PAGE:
As it turns out, I clearly need to spend more time dealing with .NET’s unique version of “dll hell” because this really bit me. A couple of weeks ago I installed the .NET 4.5 framework on my server. This server hosts almost all of my websites, my brother’s and a couple sites of a friend of mine. In theory, this should have been fine. In reality, it caused major problems.
A while back I wrote a little sample of a web crawler. It was not terribly sophisticated but has been the biggest draw to this blog through search engines for some time. This is likely because it ranks very high (why I am not sure) in Google's rankings. For example, my crawler sample page ranks #1 in Google for "c# web crawl" and #3 for "c# web crawler". Neat.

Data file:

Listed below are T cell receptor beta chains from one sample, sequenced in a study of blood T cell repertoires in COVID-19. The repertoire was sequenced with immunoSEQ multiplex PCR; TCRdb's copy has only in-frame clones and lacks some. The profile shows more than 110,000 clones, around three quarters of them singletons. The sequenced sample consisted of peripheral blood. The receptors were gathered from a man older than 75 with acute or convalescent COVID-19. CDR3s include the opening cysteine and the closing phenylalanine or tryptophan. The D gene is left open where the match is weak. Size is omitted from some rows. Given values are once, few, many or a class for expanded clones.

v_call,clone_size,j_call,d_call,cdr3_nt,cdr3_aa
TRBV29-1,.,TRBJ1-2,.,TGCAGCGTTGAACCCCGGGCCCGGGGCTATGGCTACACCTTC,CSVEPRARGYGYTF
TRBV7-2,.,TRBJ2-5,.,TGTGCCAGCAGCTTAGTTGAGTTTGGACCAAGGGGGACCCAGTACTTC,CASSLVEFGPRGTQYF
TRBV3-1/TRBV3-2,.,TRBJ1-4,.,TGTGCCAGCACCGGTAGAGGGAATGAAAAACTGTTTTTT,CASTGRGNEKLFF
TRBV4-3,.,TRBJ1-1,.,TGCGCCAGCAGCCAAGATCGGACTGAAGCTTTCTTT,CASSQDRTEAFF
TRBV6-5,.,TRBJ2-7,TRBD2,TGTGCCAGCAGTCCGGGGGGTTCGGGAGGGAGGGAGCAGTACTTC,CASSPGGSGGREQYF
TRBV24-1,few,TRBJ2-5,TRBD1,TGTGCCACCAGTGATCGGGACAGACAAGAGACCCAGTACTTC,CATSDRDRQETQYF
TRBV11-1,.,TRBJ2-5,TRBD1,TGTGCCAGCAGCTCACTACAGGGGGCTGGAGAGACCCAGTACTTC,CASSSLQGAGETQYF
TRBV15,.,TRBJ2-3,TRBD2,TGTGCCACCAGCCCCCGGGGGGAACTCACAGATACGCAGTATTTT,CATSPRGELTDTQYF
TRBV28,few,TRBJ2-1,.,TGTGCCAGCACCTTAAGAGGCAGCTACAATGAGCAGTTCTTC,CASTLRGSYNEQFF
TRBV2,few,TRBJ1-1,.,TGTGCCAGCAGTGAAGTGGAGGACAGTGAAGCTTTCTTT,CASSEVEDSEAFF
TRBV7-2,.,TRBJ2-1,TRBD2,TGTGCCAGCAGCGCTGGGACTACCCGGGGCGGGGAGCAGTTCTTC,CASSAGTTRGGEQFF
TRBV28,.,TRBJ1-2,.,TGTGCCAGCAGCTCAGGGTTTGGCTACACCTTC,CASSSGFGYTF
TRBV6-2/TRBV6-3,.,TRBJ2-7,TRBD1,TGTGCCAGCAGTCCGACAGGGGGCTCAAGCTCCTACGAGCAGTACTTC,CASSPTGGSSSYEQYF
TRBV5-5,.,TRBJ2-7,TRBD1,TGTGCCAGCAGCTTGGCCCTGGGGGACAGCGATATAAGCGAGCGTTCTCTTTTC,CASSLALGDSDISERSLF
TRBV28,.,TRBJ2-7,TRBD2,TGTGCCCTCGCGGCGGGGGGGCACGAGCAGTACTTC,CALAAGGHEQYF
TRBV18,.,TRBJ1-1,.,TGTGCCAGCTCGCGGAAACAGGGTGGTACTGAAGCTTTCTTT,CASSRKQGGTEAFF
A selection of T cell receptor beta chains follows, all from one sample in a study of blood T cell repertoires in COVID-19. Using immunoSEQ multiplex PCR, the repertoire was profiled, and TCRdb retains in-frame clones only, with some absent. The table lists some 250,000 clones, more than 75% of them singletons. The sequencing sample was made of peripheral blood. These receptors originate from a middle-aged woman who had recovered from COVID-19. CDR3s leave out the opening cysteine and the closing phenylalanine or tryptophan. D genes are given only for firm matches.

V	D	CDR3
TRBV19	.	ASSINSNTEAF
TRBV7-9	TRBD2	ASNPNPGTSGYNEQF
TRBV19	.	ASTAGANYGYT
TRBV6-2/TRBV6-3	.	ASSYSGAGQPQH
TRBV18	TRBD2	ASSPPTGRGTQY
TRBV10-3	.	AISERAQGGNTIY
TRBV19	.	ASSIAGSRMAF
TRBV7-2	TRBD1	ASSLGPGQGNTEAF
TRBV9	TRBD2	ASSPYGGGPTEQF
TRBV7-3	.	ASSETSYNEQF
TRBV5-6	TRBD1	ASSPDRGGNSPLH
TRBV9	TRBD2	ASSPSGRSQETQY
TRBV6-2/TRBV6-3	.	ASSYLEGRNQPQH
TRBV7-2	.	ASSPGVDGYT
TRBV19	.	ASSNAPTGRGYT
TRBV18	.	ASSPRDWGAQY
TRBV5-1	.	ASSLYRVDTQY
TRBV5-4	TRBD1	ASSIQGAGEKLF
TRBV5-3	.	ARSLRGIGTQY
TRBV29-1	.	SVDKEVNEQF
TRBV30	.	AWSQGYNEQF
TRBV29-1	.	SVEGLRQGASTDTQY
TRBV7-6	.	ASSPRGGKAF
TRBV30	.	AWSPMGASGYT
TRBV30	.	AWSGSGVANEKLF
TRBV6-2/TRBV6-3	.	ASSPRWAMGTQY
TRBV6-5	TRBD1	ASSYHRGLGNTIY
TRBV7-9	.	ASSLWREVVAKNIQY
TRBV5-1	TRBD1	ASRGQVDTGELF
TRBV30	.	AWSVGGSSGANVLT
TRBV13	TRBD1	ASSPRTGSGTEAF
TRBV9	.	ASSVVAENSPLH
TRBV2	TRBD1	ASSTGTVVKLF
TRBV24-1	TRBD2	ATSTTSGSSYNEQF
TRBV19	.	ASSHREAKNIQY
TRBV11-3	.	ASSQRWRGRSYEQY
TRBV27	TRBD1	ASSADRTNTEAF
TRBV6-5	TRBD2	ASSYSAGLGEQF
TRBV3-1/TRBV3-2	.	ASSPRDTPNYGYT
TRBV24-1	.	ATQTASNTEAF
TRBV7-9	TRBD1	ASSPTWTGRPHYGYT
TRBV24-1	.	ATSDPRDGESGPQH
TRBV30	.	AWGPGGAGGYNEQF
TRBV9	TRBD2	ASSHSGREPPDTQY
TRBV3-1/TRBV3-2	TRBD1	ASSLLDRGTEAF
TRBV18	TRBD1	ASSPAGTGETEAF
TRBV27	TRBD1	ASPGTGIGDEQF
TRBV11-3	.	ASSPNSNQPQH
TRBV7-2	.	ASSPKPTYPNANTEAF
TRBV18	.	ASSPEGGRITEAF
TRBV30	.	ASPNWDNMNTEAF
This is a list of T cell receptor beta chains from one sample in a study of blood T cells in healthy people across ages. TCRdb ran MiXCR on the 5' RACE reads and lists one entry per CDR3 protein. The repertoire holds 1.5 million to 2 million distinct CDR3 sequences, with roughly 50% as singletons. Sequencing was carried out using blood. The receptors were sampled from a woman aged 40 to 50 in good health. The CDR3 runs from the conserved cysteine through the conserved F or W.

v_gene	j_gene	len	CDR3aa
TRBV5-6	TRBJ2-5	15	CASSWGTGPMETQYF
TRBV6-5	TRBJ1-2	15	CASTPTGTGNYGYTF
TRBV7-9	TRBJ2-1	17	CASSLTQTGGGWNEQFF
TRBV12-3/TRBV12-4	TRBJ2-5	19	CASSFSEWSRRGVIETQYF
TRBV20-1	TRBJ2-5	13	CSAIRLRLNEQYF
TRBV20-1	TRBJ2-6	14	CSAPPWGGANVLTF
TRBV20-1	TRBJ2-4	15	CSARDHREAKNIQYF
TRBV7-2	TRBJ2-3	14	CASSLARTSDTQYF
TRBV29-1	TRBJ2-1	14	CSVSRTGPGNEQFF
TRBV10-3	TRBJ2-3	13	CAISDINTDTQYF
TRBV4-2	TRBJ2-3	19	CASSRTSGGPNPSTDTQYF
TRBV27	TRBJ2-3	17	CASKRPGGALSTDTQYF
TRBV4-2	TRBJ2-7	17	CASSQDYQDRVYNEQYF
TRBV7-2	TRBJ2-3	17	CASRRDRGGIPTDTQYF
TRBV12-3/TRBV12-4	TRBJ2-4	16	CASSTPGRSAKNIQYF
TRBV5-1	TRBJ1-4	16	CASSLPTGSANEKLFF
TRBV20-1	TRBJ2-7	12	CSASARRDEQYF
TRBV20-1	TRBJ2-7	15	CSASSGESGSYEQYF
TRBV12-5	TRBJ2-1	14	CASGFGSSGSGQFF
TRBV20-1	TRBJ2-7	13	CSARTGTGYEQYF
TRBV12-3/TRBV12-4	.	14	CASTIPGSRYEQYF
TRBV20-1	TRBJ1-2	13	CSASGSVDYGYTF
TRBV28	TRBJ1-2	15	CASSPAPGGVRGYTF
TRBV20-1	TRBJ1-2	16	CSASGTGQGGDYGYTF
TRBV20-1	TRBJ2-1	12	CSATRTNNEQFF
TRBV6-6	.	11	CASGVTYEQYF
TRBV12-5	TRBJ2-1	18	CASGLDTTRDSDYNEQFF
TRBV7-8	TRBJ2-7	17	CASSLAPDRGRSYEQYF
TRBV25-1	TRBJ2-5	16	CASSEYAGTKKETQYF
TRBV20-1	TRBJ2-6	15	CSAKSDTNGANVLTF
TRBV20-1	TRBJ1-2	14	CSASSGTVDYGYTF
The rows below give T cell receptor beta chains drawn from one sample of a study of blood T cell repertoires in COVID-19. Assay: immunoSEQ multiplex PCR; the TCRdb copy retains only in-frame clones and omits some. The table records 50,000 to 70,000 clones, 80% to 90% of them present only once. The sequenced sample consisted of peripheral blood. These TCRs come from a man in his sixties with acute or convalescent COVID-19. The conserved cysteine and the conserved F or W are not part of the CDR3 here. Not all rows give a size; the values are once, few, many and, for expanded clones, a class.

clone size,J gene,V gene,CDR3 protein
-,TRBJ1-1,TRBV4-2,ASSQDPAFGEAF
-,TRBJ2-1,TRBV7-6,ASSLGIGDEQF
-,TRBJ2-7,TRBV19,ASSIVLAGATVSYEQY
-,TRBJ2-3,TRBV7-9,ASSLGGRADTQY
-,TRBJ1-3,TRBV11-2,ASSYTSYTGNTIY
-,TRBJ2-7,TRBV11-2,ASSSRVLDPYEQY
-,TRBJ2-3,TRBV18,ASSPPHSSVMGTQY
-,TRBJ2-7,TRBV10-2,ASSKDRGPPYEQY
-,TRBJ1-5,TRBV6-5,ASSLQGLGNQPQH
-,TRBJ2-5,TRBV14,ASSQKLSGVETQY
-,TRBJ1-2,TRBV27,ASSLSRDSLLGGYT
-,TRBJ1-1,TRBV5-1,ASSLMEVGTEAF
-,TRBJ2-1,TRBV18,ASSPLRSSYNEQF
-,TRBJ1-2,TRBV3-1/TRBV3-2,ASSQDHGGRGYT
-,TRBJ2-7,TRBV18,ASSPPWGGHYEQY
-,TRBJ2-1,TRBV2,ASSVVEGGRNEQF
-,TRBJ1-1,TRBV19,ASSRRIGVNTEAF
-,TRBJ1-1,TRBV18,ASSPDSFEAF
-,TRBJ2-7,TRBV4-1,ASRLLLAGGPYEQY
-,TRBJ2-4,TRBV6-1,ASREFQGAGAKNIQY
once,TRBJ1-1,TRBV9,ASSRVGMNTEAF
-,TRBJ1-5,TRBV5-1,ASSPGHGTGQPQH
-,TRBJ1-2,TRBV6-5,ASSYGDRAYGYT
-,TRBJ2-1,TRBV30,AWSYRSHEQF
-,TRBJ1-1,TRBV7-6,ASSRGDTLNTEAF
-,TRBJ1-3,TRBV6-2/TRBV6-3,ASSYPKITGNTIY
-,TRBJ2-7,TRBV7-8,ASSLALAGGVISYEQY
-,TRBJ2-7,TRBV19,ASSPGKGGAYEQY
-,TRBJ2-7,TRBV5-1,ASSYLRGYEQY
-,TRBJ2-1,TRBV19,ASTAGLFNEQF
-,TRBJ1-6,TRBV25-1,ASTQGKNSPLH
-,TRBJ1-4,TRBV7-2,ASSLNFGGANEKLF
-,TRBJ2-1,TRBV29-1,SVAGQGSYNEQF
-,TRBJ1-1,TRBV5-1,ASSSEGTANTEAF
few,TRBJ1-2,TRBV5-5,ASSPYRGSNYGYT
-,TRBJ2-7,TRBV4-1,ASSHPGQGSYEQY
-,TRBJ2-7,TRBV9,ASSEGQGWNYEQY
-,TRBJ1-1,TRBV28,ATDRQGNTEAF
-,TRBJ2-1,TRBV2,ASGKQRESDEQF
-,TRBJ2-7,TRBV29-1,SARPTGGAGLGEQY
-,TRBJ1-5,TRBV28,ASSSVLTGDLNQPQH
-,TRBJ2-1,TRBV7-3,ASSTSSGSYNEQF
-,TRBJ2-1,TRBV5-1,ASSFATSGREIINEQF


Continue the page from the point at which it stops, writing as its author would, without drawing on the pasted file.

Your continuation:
Ran across a post today on the null coalescing operator in C#.
A few months ago I drastically changed how the urls on my site were built. I moved to using the ASP.NET 2.0 virtual path provider to make more friendly urls. Because I changed the "directory" structure, havoc was wreaked upon my unsuspecting relative urls. I had to go through my posts and look for bad links. I figured I might had missed some.
No, I'm not there. But I just watched the keynote live :). I must say, Microsoft continues to blow the developer in me away...
So I was running FxCop on a library today and it decided to flag a problem, exposing List<T> publicly outside of a class. The recommendation was to use Collection<T>. The reasoning was sound, but there is something in the documentation that needs to be cleared up.
We are switching a project I'm working on from a custom logging solution to the one built into the Enterprise Library, the "Logging Application Block". This is nice, because it means we can get rid of quite a bit of custom code (that's code we no longer have to debug or maintain). The logging application block is very well done as far as I can tell thus far. It makes it very easy to configure logging without having to change code.